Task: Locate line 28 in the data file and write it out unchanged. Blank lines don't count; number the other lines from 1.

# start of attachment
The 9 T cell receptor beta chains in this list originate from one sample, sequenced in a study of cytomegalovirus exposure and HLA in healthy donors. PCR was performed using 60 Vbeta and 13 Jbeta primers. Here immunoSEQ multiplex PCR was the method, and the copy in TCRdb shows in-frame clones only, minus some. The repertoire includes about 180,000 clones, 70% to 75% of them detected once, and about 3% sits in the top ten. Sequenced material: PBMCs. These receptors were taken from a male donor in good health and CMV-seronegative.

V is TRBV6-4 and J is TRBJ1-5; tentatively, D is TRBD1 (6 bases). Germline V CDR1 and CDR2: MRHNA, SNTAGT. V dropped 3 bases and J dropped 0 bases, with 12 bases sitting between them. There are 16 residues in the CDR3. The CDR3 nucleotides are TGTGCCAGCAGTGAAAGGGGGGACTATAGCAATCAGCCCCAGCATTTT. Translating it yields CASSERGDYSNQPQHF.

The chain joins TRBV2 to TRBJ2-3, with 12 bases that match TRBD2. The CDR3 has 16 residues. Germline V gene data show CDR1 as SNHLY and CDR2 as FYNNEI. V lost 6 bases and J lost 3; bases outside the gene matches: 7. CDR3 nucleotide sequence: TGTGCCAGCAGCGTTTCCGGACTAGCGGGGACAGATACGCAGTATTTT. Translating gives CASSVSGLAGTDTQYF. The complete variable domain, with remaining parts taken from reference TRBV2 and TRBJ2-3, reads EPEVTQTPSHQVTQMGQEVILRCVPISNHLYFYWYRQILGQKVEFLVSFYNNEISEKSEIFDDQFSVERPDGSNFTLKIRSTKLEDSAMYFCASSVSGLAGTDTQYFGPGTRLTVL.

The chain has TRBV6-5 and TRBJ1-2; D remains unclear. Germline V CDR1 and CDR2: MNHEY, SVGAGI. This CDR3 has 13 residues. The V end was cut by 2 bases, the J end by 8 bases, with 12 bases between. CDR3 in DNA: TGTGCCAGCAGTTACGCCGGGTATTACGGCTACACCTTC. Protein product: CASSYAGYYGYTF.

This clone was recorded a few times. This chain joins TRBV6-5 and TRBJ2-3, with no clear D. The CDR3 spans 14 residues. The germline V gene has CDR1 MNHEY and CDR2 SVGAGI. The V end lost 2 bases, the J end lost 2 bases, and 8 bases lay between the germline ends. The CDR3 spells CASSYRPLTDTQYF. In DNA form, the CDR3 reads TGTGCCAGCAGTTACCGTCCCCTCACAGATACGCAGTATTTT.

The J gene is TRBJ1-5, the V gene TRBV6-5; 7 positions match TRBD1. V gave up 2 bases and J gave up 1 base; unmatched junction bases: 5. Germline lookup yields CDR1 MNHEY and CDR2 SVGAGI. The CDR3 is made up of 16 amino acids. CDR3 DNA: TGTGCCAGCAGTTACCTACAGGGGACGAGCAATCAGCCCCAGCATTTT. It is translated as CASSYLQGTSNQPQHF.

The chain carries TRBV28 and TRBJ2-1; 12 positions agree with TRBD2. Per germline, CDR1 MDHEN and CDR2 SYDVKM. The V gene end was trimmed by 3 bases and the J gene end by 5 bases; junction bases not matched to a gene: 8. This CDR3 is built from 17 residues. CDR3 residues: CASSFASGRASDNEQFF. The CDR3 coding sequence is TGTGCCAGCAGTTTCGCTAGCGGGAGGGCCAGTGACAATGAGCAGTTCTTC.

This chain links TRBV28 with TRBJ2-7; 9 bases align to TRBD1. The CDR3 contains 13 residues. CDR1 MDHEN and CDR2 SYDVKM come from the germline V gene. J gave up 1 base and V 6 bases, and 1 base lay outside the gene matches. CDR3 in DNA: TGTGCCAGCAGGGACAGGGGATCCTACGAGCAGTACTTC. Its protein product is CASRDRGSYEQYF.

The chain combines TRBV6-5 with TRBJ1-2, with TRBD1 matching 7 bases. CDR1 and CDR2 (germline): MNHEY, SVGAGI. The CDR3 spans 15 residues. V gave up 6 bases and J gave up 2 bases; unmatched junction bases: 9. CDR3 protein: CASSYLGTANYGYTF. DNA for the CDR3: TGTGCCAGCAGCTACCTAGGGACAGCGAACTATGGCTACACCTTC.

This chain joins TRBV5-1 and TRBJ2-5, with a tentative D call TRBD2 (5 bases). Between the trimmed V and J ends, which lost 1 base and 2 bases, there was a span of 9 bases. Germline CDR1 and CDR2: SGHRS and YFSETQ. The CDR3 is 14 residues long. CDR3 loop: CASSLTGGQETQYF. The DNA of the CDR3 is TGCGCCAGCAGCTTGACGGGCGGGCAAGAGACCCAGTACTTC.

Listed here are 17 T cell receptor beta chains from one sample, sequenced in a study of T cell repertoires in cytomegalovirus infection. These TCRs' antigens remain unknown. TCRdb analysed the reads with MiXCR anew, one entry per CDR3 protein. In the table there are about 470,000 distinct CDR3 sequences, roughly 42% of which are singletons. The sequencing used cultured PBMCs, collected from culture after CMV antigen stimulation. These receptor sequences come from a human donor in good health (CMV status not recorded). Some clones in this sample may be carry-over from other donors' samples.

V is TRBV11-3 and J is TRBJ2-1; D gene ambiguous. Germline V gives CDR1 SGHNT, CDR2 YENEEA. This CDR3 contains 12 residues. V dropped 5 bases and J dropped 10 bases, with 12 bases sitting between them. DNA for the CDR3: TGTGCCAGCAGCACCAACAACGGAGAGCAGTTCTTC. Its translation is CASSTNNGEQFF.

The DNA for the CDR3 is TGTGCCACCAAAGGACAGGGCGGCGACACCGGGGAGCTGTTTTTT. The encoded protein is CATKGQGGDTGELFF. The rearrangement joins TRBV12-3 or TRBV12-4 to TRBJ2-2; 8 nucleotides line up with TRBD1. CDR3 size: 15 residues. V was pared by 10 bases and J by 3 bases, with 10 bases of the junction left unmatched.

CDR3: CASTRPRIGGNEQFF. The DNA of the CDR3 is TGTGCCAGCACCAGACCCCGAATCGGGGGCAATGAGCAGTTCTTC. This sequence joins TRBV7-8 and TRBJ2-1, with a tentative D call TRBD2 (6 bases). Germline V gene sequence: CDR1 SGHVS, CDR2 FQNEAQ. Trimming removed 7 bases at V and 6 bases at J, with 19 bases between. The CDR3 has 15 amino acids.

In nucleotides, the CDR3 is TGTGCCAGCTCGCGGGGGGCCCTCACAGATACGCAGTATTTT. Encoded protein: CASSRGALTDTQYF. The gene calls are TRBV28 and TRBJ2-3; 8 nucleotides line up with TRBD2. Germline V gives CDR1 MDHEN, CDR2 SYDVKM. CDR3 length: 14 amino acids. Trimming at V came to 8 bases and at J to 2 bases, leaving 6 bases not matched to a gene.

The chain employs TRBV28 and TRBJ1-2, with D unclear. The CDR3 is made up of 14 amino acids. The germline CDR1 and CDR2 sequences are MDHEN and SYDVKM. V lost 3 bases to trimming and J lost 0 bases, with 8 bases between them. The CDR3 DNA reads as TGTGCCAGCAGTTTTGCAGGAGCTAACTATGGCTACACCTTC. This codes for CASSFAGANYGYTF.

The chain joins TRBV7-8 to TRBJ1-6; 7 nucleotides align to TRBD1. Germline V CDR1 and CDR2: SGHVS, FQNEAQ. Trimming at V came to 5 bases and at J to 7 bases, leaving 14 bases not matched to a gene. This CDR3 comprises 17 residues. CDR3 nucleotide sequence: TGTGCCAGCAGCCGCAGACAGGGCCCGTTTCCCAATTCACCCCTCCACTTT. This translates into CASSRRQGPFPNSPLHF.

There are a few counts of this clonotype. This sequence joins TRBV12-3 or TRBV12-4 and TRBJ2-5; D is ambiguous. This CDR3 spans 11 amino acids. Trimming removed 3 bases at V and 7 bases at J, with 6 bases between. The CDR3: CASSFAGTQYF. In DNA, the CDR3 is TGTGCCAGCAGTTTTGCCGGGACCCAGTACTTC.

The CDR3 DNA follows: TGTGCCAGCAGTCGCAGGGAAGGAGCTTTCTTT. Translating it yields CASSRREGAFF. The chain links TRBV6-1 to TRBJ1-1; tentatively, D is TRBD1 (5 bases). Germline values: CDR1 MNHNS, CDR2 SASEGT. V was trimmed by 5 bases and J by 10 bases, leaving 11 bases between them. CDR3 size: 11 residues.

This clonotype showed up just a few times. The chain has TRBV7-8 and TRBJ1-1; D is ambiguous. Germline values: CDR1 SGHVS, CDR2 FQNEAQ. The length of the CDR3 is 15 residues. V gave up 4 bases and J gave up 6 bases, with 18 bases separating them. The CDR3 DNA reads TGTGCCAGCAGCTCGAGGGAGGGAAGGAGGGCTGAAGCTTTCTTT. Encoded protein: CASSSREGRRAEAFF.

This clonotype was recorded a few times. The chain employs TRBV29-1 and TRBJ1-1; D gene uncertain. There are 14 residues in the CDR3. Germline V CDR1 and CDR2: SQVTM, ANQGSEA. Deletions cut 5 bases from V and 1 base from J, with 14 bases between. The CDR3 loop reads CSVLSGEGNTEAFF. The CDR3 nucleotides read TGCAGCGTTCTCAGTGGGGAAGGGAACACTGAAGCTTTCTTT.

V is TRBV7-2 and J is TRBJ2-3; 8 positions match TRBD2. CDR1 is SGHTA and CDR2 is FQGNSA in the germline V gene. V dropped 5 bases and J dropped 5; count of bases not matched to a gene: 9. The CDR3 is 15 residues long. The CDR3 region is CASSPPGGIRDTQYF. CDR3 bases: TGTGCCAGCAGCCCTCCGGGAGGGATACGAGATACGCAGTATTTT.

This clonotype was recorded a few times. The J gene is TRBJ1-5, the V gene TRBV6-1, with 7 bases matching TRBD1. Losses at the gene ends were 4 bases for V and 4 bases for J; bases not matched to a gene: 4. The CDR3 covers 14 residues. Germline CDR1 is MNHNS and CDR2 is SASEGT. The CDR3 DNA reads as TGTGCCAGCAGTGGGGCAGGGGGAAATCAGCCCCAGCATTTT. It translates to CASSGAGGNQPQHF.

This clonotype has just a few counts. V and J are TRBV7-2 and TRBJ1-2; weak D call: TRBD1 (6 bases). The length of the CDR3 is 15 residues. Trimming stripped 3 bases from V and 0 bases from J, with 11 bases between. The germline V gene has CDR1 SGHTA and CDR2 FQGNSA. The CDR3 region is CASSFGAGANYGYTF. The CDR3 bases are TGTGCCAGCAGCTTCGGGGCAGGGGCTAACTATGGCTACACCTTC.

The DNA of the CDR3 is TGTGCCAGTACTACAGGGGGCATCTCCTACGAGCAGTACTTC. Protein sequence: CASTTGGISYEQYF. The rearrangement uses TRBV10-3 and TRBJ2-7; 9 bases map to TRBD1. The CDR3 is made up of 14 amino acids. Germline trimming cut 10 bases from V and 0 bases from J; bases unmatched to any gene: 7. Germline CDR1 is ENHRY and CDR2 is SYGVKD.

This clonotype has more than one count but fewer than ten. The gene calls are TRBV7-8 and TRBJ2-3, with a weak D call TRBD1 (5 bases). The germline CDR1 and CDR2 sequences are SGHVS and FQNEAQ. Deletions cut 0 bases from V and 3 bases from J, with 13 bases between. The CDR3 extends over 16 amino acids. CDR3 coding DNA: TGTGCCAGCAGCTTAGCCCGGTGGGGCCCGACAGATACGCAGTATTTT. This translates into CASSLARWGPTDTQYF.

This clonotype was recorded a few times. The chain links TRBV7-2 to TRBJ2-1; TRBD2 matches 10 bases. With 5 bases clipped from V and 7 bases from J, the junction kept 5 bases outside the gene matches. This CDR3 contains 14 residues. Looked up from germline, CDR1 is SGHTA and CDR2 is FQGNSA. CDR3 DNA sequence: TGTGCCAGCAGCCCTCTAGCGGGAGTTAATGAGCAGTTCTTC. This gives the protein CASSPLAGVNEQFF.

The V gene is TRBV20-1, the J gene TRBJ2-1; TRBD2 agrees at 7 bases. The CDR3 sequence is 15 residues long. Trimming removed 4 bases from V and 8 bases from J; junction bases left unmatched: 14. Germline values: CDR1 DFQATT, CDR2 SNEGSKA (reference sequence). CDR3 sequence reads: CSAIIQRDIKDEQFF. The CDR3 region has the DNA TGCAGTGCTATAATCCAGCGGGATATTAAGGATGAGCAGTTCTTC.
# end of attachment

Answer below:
The V gene is TRBV20-1, the J gene TRBJ2-1; TRBD2 agrees at 7 bases. The CDR3 sequence is 15 residues long. Trimming removed 4 bases from V and 8 bases from J; junction bases left unmatched: 14. Germline values: CDR1 DFQATT, CDR2 SNEGSKA (reference sequence). CDR3 sequence reads: CSAIIQRDIKDEQFF. The CDR3 region has the DNA TGCAGTGCTATAATCCAGCGGGATATTAAGGATGAGCAGTTCTTC.